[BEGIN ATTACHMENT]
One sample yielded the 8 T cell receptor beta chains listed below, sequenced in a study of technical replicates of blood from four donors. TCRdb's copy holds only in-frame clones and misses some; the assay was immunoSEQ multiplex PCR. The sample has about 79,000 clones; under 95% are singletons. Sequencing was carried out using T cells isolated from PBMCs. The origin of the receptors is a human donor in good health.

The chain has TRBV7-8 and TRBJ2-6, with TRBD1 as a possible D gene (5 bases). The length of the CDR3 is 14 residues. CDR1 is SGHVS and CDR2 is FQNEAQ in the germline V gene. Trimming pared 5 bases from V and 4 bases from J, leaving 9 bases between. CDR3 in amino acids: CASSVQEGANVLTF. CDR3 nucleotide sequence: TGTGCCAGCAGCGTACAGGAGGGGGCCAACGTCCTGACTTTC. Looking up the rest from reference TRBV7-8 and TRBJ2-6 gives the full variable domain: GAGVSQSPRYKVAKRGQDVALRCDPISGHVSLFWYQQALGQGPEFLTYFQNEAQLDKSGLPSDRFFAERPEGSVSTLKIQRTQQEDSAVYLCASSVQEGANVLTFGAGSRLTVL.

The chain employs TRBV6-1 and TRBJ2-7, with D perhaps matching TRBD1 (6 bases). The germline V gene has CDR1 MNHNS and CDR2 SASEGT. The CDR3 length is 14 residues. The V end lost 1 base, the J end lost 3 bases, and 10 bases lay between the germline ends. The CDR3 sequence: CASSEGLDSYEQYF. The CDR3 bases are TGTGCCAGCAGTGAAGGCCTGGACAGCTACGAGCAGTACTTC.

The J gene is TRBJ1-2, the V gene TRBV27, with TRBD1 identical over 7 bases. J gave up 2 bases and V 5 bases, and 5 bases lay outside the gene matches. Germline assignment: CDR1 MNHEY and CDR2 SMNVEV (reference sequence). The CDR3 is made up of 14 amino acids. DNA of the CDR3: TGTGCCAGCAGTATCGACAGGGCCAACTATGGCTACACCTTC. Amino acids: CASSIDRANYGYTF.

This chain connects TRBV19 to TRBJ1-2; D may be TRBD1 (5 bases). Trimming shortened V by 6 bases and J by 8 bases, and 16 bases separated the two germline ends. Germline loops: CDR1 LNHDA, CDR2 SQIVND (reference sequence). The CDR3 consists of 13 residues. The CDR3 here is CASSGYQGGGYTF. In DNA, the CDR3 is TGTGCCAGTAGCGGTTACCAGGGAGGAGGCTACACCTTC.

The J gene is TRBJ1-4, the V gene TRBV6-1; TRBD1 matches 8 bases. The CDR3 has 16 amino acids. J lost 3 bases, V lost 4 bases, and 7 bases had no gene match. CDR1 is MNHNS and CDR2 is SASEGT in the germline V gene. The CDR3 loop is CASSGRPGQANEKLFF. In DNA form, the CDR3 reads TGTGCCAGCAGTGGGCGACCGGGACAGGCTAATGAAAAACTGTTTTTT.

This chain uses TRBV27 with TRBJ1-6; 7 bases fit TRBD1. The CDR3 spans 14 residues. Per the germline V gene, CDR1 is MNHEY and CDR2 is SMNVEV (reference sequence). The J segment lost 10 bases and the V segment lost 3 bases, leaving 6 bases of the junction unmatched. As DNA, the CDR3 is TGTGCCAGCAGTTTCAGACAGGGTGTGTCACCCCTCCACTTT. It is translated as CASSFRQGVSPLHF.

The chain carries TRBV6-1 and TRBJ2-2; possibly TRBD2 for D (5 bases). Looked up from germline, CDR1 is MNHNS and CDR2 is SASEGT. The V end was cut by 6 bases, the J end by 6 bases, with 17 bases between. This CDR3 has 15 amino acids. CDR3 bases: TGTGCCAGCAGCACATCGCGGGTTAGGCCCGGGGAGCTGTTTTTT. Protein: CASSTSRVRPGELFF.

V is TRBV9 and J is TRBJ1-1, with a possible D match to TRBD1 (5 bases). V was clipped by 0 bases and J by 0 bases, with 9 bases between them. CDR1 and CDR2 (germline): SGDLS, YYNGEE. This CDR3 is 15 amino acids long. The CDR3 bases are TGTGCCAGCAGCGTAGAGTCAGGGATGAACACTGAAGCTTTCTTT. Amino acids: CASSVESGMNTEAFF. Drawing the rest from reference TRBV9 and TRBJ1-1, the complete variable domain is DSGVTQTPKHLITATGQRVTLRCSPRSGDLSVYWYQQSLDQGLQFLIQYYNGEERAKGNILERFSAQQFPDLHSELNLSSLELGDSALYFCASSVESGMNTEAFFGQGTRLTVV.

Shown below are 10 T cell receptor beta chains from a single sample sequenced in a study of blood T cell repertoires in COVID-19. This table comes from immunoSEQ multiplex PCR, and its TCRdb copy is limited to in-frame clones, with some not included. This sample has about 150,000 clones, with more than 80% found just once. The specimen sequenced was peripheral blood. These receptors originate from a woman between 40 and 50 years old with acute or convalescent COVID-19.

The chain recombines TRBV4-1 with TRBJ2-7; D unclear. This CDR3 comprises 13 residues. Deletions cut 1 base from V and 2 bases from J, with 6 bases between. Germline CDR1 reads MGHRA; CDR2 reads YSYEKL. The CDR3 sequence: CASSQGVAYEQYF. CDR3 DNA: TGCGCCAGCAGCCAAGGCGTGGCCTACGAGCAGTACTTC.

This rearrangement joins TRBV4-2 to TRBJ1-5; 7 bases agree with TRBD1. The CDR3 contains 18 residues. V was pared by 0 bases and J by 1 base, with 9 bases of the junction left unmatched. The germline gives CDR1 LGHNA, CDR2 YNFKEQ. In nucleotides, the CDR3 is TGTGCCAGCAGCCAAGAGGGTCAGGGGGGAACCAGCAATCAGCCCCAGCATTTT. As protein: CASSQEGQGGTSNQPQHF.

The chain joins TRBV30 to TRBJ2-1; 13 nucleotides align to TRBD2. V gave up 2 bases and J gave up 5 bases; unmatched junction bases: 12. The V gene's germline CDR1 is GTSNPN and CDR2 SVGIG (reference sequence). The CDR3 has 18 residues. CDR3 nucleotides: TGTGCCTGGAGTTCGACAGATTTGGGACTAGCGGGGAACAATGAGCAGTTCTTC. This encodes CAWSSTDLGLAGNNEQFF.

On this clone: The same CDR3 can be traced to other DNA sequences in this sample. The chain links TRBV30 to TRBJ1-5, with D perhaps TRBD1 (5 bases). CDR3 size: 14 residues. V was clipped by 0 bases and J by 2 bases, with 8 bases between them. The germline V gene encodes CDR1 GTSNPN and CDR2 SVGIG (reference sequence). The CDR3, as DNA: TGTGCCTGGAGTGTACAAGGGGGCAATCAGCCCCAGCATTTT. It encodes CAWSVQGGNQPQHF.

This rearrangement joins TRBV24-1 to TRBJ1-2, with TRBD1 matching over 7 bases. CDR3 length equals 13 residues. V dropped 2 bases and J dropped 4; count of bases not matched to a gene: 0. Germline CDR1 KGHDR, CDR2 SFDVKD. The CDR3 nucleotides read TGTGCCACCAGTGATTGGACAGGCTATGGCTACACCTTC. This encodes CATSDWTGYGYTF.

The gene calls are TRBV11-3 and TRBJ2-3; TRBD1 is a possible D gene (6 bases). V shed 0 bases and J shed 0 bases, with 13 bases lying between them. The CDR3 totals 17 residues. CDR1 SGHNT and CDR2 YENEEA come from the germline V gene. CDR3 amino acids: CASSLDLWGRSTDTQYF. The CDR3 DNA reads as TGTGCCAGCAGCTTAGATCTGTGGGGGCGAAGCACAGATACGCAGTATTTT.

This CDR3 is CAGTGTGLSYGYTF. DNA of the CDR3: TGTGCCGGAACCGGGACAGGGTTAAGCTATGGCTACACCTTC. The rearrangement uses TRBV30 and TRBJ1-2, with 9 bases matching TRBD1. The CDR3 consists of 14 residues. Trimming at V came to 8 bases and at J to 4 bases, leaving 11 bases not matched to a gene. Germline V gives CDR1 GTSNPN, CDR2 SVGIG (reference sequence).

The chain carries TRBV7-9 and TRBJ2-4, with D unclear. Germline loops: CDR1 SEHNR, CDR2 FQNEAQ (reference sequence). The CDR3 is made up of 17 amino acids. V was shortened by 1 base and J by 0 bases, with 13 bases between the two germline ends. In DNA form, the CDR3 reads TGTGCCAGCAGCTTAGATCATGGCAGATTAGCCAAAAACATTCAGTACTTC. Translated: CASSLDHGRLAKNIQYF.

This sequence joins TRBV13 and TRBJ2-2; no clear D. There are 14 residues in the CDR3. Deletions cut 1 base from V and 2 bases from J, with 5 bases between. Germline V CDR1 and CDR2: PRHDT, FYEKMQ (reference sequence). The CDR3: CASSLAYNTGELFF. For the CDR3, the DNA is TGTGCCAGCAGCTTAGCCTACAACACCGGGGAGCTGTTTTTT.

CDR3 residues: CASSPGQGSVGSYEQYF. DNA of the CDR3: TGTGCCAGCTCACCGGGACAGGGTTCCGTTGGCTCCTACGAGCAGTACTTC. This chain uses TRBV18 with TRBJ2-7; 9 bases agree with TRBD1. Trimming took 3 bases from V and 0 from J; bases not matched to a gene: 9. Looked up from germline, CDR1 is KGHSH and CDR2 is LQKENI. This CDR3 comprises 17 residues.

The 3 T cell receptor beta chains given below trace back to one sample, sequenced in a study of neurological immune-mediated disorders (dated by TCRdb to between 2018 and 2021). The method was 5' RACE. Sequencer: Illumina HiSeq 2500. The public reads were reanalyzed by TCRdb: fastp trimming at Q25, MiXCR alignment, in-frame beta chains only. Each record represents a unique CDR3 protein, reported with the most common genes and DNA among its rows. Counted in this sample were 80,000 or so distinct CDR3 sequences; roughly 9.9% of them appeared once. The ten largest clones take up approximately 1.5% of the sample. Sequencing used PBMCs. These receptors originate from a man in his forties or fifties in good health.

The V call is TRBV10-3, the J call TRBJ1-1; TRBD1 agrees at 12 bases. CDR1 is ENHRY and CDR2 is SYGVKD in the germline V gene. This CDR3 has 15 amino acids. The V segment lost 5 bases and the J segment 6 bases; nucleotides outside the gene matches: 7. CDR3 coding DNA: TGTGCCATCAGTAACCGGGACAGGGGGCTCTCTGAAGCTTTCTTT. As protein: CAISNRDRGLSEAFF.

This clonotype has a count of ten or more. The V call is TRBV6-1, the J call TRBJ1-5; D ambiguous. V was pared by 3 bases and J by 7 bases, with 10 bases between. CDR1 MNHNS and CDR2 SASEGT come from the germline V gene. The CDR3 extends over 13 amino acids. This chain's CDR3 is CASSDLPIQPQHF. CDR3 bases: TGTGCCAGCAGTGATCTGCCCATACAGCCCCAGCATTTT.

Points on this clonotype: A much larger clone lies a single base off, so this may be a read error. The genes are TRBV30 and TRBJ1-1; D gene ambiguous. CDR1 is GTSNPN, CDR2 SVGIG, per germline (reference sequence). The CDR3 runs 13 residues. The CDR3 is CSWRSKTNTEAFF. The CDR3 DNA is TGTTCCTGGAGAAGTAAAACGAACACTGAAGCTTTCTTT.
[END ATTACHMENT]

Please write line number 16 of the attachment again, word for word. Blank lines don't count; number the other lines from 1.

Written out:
The gene calls are TRBV11-3 and TRBJ2-3; TRBD1 is a possible D gene (6 bases). V shed 0 bases and J shed 0 bases, with 13 bases lying between them. The CDR3 totals 17 residues. CDR1 SGHNT and CDR2 YENEEA come from the germline V gene. CDR3 amino acids: CASSLDLWGRSTDTQYF. The CDR3 DNA reads as TGTGCCAGCAGCTTAGATCTGTGGGGGCGAAGCACAGATACGCAGTATTTT.